posted by weaponsgradecarp to Work & Money (8 answers total) 6 users marked this as a favorite
 
Throwing things out there:
- journalism (investigative science, could do freelance, could start some sort of website/hub)
- with further education/experience, can be a political or media science advisor of some sort
- teaching (take time off to teach middle-school science somewhere)
- do a little research on what's hot, and create a biomed and/or informatics start-up
- join said start-up (possibly after gaining more engineering/software experience if needed)
- look at the coolest jobs you can think of (in general) and see what skills/education they require, rather than working from yourself as start-point (maybe you'd have more energy for grad school/more training in a different field?)
- there's a bunch of possibilities for non-profits, stuff like doing med/disease research around the world; there's even a website that coordinates those opportunities, but unfortunately you'll have to google around/ask 'cause I totally forgot
- if you go to school again, make sure it's the sort of grad school where the environment suits you (seminars, group-work, cool professors, fun research) rather than being just a step for your career

(...if you want to try out calculus, I hear they use that in physics research, haha.)
posted by reenka at 6:21 PM on July 11, 2011


reenka gives a lot of good answers. The standard thing for you to do would be to work as a tech in a bio lab. But then you might as well go to grad school right away.

One thing you don't say is what you want out of life. How much money do you want to make? What kind of lifestyle do you envision having? You say what you're good at, but what would you like to do all day?

I once worked doing intellectual property/patent consulting for a small startup company. That was interesting, something totally different than what I had done before, and still used a lot of my research skills (looking up references, reading lots of papers). Had I decided to bail out of the research field, I could have parlayed that into a job with a law firm that would have paid me to become a patent lawyer.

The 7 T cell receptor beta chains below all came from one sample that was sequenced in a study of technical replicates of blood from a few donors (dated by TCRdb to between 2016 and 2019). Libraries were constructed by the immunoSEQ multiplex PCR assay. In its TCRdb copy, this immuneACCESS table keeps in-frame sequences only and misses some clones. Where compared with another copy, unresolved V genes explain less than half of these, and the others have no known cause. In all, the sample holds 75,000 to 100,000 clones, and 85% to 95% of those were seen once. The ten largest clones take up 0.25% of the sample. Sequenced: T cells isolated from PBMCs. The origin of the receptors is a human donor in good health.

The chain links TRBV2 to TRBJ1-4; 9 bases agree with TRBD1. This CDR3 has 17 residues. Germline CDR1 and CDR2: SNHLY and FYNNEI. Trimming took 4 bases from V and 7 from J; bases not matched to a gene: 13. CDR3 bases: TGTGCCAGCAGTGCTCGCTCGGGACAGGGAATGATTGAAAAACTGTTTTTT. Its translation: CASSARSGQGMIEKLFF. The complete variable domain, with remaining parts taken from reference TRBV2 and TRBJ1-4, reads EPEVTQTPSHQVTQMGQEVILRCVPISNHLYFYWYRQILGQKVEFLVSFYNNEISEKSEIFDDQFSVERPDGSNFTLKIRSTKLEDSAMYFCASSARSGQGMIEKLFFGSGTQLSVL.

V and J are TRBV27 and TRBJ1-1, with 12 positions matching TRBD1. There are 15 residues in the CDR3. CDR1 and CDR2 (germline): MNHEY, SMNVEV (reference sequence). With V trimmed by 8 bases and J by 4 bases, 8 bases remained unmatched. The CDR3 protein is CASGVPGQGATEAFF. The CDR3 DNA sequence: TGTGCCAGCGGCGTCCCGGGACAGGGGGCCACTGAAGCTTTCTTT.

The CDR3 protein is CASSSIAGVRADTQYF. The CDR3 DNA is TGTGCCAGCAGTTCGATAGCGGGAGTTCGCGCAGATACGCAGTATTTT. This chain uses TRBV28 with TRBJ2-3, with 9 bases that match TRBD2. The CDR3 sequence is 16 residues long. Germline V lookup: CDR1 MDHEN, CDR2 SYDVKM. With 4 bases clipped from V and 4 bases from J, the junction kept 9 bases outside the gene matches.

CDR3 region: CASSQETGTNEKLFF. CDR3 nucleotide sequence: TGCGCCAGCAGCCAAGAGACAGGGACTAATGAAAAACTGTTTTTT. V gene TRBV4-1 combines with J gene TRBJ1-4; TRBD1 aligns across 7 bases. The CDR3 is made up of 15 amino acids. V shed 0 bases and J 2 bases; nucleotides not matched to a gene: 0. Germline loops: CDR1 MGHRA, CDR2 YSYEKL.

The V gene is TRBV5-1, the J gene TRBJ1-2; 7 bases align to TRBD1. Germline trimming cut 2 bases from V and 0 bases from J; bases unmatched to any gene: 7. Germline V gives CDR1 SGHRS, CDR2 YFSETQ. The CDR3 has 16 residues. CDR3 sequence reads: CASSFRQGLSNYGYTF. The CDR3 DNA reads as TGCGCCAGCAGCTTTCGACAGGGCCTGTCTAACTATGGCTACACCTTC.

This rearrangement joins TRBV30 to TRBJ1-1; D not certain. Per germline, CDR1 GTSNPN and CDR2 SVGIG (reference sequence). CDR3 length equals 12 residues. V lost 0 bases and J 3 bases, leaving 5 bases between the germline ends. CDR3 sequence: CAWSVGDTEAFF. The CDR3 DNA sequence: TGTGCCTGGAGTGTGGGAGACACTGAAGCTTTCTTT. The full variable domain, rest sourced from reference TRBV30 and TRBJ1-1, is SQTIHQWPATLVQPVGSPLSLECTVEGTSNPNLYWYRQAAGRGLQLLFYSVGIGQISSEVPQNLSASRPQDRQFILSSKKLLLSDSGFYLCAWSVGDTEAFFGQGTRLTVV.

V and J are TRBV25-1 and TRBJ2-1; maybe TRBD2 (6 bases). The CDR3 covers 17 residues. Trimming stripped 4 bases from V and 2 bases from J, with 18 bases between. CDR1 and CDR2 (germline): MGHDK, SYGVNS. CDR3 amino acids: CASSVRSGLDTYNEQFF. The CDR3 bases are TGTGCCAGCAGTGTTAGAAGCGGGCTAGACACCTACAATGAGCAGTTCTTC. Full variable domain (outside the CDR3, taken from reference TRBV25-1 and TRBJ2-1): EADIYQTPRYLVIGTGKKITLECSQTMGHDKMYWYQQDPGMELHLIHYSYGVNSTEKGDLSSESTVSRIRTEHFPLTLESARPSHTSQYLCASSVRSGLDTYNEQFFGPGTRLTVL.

posted by deanc at 6:51 PM on July 11, 2011


When you say "not ready for grad school quite yet" does that mean you're thinking of it sometime in the near future? As a means towards an academic research career? If that is the case, I wouldn't go straying too far from the lab bench. As unglamorous as it may sound, you may be able to find a simply kick-ass technician gig that allows you to use all the skills listed above, and hone then even finer, while leaving your non-working life more free to put yourself together as a functioning adult member of society. This, in the eventuality, will make transitioning to grad school far easier. The most successful, well-adjusted grad students I've known are ones who spent 2-5 years post-bac teching and putting their mental house in order before going for the Ph.D. I assure you, it is not just like going to grad school right away.

If, however, you want to go elsewhere in your career path, then pick the other skill (writing, communication, IP, whatever) that you need to develop to become a professional science (writer, educator, public 'splainin stuff person, patent lawyer, editor). Your next job should then focus on cultivating that skill, so that you can best integrate the two disciplines in the future. As reenka said, - look at the coolest jobs you can think of (in general) and see what skills/education they require, rather than working from yourself as start-point ...
posted by Cold Lurkey at 7:01 PM on July 11, 2011 [2 favorites]


Not to threadsit, but deanc, good questions.

To answer them:

It basically comes down to this--I've been doing lab and school for so long I'm pretty open as far as what sort of day-to-day I do. Crazy as this may sound, I dont really know what other jobs are like!

As far as money and lifestyle...I intend to be frugal (though on a sliding scale) no matter what initally--got a little bit of student loans to pay off, want to put away some savings, etc. So the difference between 35k/yr and 50k/yr for instance is really a tiny bit of lifestyle difference, and a lot of what I put away difference.

A family friend (during the course of one of the countless 'what's your life plan' conversations I've had recently) put it pretty simply: "find a job that's interesting and pays enough to keep you happy outside work." That second part I'm sure will get bigger over time--as these things have a habit of doing...